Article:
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Building Distinctive Relationships for Competitive Advantage
Harvy Simkovits, CMC — Published in Boston Business Journal 1/26/02

Every small business needs to think about the tangible or intangible products it offers, the services it provides (before, during and after delivery of its product), and the relationships it builds with its customers. Usually, a company’s products and services get the most attention as sources of competitive advantage, with your business working to make them unique or distinctive in the marketplace. However, the "relationship" component is most often underutilized as a method by which a small business can gain and hold onto its clientele in a competitive marketplace, and win over its larger competitors.

Recently a wealthy business-owner interviewed seven well-recommended financial planners and managers (from large companies to smaller "boutique" businesses) for the purpose of placing his money in sound hands. All their firms were well established and successful, and offered proven methodologies in managing this businessman’s financial assets.

Unfortunately, the business owner was dismayed at how ineffective most of the seven firms were at focusing attention on his needs, and facilitating what was truly important to him. Nearly all missed opportunities to "peel away the onion" and get to the core of what was truly valuable to this prospect. And, without knowing that information, how could they possibly position their products and services in ways that provided high-value to that business owner?

Here are some of the ways that the successful financial planner/manager (who was a smaller provider) managed the relationship with this business owner, which led to them winning his business over their much larger competitors:

  1. Focusing Attention on the Prospective Client from the Get Go — The winning representative came to the initial sales meeting with a pen and pad of paper, and after some rapport-building and sharing some information about their firm, asked many good questions about the prospect’s money-management needs. Most of the other representatives spent most of the time talking about themselves, selling their financial products and services and approach, hardly asking any questions about what the business owner really desired.
  2. Matching Their Style of Conversation to the Client’s Personal Style — The business owner’s pace of conversation tends to be slow and methodical. Realizing that, the winning planner/manager accordingly matched his conversational style. Even under time pressure at the end of the meeting, the representative stayed slow and steady in his approach. All the other candidates raced to push out as much information as they could in the short time that they had available (seemingly wanting to impress the businessman with all they knew and all that their firm had available). The winning representative did not try to get everything said, but continued to focus on what their prospect needed to hear.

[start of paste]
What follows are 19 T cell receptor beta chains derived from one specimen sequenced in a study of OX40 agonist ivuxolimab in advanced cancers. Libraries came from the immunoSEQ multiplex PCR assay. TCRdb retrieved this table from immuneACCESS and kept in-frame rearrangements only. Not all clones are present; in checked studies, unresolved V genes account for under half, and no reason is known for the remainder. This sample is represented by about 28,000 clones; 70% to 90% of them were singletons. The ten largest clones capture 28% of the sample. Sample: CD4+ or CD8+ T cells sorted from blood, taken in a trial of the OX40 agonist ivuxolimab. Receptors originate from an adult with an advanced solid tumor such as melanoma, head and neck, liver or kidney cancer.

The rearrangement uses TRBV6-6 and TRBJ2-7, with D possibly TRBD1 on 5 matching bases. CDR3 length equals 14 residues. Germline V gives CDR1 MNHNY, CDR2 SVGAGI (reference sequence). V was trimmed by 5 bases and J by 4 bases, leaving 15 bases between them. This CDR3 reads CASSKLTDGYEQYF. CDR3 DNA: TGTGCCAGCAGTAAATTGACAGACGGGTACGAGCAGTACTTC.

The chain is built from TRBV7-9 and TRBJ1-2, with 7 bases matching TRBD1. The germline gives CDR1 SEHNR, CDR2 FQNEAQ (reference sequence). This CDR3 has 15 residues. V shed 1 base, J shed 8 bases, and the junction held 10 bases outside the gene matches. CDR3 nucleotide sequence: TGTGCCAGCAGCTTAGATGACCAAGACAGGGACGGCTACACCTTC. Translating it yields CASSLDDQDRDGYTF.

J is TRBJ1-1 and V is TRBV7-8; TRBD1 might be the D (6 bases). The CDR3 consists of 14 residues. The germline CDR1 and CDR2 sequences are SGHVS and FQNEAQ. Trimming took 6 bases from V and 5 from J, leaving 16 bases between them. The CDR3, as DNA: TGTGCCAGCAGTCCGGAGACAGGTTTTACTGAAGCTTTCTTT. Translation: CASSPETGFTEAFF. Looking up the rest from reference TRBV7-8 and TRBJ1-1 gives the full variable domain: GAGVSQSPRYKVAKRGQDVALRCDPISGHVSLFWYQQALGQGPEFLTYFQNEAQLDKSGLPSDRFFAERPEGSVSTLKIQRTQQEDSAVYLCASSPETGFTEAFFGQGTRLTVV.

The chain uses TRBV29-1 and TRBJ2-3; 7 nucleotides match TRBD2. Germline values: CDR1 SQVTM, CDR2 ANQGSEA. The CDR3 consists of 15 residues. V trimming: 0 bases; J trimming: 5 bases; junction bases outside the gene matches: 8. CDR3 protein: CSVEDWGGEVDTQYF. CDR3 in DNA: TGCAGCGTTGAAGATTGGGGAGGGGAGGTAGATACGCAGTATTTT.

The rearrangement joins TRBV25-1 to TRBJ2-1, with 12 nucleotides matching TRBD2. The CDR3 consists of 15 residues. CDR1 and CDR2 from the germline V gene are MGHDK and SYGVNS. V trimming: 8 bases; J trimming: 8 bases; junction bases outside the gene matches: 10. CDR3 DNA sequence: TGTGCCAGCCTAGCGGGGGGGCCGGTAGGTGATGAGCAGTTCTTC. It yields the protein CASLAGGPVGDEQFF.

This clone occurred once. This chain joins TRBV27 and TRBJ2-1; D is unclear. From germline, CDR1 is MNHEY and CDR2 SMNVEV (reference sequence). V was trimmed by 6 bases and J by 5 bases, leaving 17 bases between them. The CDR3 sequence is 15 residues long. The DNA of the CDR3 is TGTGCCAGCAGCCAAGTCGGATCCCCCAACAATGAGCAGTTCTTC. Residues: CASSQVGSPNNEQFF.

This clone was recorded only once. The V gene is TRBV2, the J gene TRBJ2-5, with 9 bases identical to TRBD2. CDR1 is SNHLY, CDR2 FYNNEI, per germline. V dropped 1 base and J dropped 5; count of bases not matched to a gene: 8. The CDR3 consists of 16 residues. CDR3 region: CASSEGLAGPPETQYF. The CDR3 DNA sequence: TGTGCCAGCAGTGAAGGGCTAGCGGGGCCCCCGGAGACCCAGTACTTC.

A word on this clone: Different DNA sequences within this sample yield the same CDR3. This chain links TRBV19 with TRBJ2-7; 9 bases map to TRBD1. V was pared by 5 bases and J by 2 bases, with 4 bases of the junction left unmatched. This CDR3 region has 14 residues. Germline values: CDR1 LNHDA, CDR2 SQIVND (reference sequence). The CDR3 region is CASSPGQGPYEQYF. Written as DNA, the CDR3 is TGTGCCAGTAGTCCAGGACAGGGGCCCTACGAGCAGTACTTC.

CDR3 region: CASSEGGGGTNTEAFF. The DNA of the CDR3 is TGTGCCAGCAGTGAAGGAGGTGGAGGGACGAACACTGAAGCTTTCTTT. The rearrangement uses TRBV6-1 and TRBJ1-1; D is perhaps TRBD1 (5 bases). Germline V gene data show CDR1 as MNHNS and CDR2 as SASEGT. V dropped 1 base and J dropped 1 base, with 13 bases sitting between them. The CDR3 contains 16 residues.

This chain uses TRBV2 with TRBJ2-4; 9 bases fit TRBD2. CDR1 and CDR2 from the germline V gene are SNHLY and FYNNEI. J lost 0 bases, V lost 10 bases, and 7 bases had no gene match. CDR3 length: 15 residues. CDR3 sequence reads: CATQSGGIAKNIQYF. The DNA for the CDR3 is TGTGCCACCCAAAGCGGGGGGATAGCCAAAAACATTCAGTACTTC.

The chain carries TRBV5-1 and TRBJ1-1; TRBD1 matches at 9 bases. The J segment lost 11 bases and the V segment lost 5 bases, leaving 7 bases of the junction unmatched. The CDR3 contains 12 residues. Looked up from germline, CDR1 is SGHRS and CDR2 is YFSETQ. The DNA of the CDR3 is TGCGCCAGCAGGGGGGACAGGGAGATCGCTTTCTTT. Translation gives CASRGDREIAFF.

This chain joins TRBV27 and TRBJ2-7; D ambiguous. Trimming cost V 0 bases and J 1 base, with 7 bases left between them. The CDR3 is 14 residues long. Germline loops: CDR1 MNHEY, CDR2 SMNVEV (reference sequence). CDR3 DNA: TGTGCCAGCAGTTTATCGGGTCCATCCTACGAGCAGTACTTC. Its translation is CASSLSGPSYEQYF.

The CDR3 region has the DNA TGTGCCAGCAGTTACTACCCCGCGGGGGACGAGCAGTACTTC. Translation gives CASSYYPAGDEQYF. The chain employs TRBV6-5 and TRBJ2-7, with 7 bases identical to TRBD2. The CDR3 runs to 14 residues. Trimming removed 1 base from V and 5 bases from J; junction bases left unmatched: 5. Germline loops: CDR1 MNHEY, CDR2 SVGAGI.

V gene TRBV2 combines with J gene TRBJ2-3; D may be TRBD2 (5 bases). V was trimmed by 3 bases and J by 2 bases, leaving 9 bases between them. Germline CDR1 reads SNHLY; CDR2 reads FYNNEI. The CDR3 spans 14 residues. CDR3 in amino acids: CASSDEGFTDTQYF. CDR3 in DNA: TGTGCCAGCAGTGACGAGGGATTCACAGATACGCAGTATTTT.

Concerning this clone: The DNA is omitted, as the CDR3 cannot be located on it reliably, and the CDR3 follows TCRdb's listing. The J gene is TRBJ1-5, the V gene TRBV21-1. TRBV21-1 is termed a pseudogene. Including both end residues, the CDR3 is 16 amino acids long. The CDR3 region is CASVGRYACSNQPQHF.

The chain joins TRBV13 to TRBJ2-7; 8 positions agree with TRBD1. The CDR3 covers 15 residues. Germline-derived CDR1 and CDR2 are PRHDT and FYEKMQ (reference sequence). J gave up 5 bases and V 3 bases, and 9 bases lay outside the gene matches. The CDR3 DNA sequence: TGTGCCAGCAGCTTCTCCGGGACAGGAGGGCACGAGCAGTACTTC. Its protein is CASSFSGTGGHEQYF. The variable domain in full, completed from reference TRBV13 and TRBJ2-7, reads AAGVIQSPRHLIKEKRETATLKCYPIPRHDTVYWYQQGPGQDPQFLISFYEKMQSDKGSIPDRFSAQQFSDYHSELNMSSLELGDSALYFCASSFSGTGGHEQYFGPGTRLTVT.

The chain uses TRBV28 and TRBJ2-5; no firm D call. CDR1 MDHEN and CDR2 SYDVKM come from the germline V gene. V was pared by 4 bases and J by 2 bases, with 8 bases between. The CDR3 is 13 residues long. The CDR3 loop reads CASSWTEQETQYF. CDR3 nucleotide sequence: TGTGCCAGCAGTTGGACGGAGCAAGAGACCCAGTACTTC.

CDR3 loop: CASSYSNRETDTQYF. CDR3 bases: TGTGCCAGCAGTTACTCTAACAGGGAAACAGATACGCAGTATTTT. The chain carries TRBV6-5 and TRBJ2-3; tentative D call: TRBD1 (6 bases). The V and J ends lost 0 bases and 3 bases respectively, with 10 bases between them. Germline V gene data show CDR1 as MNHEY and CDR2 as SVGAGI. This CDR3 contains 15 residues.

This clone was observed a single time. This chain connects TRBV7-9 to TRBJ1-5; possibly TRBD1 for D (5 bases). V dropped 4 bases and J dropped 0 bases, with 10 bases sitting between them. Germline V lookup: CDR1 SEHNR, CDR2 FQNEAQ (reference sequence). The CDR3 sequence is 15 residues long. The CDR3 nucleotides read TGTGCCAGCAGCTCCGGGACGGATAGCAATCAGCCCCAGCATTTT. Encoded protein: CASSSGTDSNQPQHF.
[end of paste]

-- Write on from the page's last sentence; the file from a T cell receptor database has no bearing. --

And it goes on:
3. Asking Powerful Questions about the Client’s Needs — The successful representative asked simple and profound questions (like "What’s important to you in the ways your money gets managed and used?" "What has been your past experience with financial planners and managers?" and "How do you plan or expect to use your assets in the future?). These questions got the prospective client to reveal much important information about his financial needs and objectives. This also resulted in much dialogue throughout the initial meeting, in contrast to the monologues with the other representatives. In addition, this representative’s focus was not on the business owner’s financial assets per se, but on their own relationship with their assets, which is a more profound way of looking at things.
  4. Using a Second Meeting to Align with The Client’s Objectives — After a successful initial meeting, the winning financial planner/manager suggested a second meeting to be able to fully respond to the prospect’s revealed wants and needs. Having felt well heard and understood, he immediately granted that request. The winning candidate then spent the whole second meeting addressing the businessman’s specific needs and objectives, gaining acknowledgement on every point before moving onto the next point. The representative did not present everything he and his firm could do as planners/managers, as the unsuccessful firms did, but narrowed in on the specific wants and desires of the prospect.
  5. Making a Request to Continue the Process and Conversation without the Need for a Full Commitment — The chosen firm proposed that the prospect start the asset analysis and planning process with them without transferring any monies for the time being. Only when the business owner was satisfied with the analysis and approach would he need to put his assets in the planner/manager’s hands. This willingness to take a risk for the prospect’s business, spending time sharing know-how before asking for a full commitment, demonstrated the planner/manager’s self-confidence in their own abilities, as well as their analysis and planning process.

It was particularly interesting to hear each money-manager candidate speak about his or her customized, client-centered approach, while only the winning representative truly demonstrated it with his consultative behavior from the onset.

Many businesses can learn from the winning approach for building distinctive, high-value customer relationships — a way to gain more business with little additional selling costs to their firm.

Harvy Simkovits, CMC, President of Business Wisdom, works with owner managed companies to help them grow, prosper and continue on by offering innovative approaches to business development, company management, organization leadership and learning, and management education. He can be reached at 781-862-3983 or .

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